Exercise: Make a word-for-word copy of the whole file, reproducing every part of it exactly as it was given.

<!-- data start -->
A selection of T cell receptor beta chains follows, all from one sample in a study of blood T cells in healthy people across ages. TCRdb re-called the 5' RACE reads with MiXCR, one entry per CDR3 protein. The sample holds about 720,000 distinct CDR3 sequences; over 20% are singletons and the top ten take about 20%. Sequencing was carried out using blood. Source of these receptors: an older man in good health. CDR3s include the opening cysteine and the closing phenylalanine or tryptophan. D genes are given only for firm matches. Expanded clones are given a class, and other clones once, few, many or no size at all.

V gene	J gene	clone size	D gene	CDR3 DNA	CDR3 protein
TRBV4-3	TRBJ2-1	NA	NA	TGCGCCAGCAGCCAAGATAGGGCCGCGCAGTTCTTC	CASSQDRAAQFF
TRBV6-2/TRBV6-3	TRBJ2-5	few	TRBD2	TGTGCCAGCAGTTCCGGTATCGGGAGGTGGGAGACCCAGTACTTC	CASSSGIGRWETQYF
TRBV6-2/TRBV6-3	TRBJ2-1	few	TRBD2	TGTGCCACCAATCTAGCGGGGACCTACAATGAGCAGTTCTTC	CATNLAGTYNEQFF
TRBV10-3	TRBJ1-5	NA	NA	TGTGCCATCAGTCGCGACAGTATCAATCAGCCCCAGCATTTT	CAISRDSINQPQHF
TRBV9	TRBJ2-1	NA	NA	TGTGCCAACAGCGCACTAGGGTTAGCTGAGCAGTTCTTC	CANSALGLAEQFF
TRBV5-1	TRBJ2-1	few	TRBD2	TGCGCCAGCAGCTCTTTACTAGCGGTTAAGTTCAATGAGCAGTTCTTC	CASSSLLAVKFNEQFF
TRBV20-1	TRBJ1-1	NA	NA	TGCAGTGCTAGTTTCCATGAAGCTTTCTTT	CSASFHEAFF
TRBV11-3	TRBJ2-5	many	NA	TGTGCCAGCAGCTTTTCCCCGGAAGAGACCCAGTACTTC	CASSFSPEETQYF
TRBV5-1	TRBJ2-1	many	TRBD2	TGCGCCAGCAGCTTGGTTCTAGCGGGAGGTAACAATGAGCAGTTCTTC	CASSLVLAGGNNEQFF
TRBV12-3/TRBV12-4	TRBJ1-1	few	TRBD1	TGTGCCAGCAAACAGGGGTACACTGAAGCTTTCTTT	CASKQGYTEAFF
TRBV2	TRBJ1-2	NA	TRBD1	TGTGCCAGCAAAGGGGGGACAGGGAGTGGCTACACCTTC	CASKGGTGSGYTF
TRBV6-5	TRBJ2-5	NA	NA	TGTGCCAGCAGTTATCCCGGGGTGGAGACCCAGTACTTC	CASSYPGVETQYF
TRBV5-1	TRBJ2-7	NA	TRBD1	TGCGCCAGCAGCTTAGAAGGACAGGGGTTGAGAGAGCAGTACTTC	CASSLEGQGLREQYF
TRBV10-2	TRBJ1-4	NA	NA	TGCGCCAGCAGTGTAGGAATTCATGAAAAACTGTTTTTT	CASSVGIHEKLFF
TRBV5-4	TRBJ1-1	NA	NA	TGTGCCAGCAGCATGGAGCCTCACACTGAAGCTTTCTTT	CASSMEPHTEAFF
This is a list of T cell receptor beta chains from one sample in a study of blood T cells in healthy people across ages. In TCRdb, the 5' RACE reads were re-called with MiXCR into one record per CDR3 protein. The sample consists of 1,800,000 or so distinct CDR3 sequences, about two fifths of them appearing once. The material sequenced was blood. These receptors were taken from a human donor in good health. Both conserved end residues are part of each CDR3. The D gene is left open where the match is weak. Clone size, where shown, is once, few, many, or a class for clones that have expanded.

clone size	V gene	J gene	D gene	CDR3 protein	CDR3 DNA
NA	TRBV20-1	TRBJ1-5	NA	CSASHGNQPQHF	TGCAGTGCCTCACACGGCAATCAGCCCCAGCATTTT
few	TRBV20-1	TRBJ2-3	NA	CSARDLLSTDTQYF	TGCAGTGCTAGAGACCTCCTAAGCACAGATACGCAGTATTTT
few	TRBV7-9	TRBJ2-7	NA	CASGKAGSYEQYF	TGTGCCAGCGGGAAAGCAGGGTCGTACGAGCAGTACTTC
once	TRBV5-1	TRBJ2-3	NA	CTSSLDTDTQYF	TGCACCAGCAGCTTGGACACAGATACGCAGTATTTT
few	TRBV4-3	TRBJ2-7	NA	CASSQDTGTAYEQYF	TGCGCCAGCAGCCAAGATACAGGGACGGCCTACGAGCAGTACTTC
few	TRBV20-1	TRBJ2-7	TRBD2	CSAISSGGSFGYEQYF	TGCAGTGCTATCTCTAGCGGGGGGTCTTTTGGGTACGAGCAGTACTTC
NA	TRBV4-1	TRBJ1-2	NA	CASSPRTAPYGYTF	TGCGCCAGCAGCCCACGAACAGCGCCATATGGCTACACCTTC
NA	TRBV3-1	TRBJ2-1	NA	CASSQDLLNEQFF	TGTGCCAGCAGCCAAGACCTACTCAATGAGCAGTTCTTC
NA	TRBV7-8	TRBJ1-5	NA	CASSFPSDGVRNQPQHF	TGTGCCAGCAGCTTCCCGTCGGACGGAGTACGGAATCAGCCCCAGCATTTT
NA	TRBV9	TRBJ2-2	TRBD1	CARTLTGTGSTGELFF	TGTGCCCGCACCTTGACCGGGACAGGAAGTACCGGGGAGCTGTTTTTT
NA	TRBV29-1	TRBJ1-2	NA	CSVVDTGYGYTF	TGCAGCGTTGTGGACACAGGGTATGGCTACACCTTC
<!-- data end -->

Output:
A selection of T cell receptor beta chains follows, all from one sample in a study of blood T cells in healthy people across ages. TCRdb re-called the 5' RACE reads with MiXCR, one entry per CDR3 protein. The sample holds about 720,000 distinct CDR3 sequences; over 20% are singletons and the top ten take about 20%. Sequencing was carried out using blood. Source of these receptors: an older man in good health. CDR3s include the opening cysteine and the closing phenylalanine or tryptophan. D genes are given only for firm matches. Expanded clones are given a class, and other clones once, few, many or no size at all.

V gene	J gene	clone size	D gene	CDR3 DNA	CDR3 protein
TRBV4-3	TRBJ2-1	NA	NA	TGCGCCAGCAGCCAAGATAGGGCCGCGCAGTTCTTC	CASSQDRAAQFF
TRBV6-2/TRBV6-3	TRBJ2-5	few	TRBD2	TGTGCCAGCAGTTCCGGTATCGGGAGGTGGGAGACCCAGTACTTC	CASSSGIGRWETQYF
TRBV6-2/TRBV6-3	TRBJ2-1	few	TRBD2	TGTGCCACCAATCTAGCGGGGACCTACAATGAGCAGTTCTTC	CATNLAGTYNEQFF
TRBV10-3	TRBJ1-5	NA	NA	TGTGCCATCAGTCGCGACAGTATCAATCAGCCCCAGCATTTT	CAISRDSINQPQHF
TRBV9	TRBJ2-1	NA	NA	TGTGCCAACAGCGCACTAGGGTTAGCTGAGCAGTTCTTC	CANSALGLAEQFF
TRBV5-1	TRBJ2-1	few	TRBD2	TGCGCCAGCAGCTCTTTACTAGCGGTTAAGTTCAATGAGCAGTTCTTC	CASSSLLAVKFNEQFF
TRBV20-1	TRBJ1-1	NA	NA	TGCAGTGCTAGTTTCCATGAAGCTTTCTTT	CSASFHEAFF
TRBV11-3	TRBJ2-5	many	NA	TGTGCCAGCAGCTTTTCCCCGGAAGAGACCCAGTACTTC	CASSFSPEETQYF
TRBV5-1	TRBJ2-1	many	TRBD2	TGCGCCAGCAGCTTGGTTCTAGCGGGAGGTAACAATGAGCAGTTCTTC	CASSLVLAGGNNEQFF
TRBV12-3/TRBV12-4	TRBJ1-1	few	TRBD1	TGTGCCAGCAAACAGGGGTACACTGAAGCTTTCTTT	CASKQGYTEAFF
TRBV2	TRBJ1-2	NA	TRBD1	TGTGCCAGCAAAGGGGGGACAGGGAGTGGCTACACCTTC	CASKGGTGSGYTF
TRBV6-5	TRBJ2-5	NA	NA	TGTGCCAGCAGTTATCCCGGGGTGGAGACCCAGTACTTC	CASSYPGVETQYF
TRBV5-1	TRBJ2-7	NA	TRBD1	TGCGCCAGCAGCTTAGAAGGACAGGGGTTGAGAGAGCAGTACTTC	CASSLEGQGLREQYF
TRBV10-2	TRBJ1-4	NA	NA	TGCGCCAGCAGTGTAGGAATTCATGAAAAACTGTTTTTT	CASSVGIHEKLFF
TRBV5-4	TRBJ1-1	NA	NA	TGTGCCAGCAGCATGGAGCCTCACACTGAAGCTTTCTTT	CASSMEPHTEAFF
This is a list of T cell receptor beta chains from one sample in a study of blood T cells in healthy people across ages. In TCRdb, the 5' RACE reads were re-called with MiXCR into one record per CDR3 protein. The sample consists of 1,800,000 or so distinct CDR3 sequences, about two fifths of them appearing once. The material sequenced was blood. These receptors were taken from a human donor in good health. Both conserved end residues are part of each CDR3. The D gene is left open where the match is weak. Clone size, where shown, is once, few, many, or a class for clones that have expanded.

clone size	V gene	J gene	D gene	CDR3 protein	CDR3 DNA
NA	TRBV20-1	TRBJ1-5	NA	CSASHGNQPQHF	TGCAGTGCCTCACACGGCAATCAGCCCCAGCATTTT
few	TRBV20-1	TRBJ2-3	NA	CSARDLLSTDTQYF	TGCAGTGCTAGAGACCTCCTAAGCACAGATACGCAGTATTTT
few	TRBV7-9	TRBJ2-7	NA	CASGKAGSYEQYF	TGTGCCAGCGGGAAAGCAGGGTCGTACGAGCAGTACTTC
once	TRBV5-1	TRBJ2-3	NA	CTSSLDTDTQYF	TGCACCAGCAGCTTGGACACAGATACGCAGTATTTT
few	TRBV4-3	TRBJ2-7	NA	CASSQDTGTAYEQYF	TGCGCCAGCAGCCAAGATACAGGGACGGCCTACGAGCAGTACTTC
few	TRBV20-1	TRBJ2-7	TRBD2	CSAISSGGSFGYEQYF	TGCAGTGCTATCTCTAGCGGGGGGTCTTTTGGGTACGAGCAGTACTTC
NA	TRBV4-1	TRBJ1-2	NA	CASSPRTAPYGYTF	TGCGCCAGCAGCCCACGAACAGCGCCATATGGCTACACCTTC
NA	TRBV3-1	TRBJ2-1	NA	CASSQDLLNEQFF	TGTGCCAGCAGCCAAGACCTACTCAATGAGCAGTTCTTC
NA	TRBV7-8	TRBJ1-5	NA	CASSFPSDGVRNQPQHF	TGTGCCAGCAGCTTCCCGTCGGACGGAGTACGGAATCAGCCCCAGCATTTT
NA	TRBV9	TRBJ2-2	TRBD1	CARTLTGTGSTGELFF	TGTGCCCGCACCTTGACCGGGACAGGAAGTACCGGGGAGCTGTTTTTT
NA	TRBV29-1	TRBJ1-2	NA	CSVVDTGYGYTF	TGCAGCGTTGTGGACACAGGGTATGGCTACACCTTC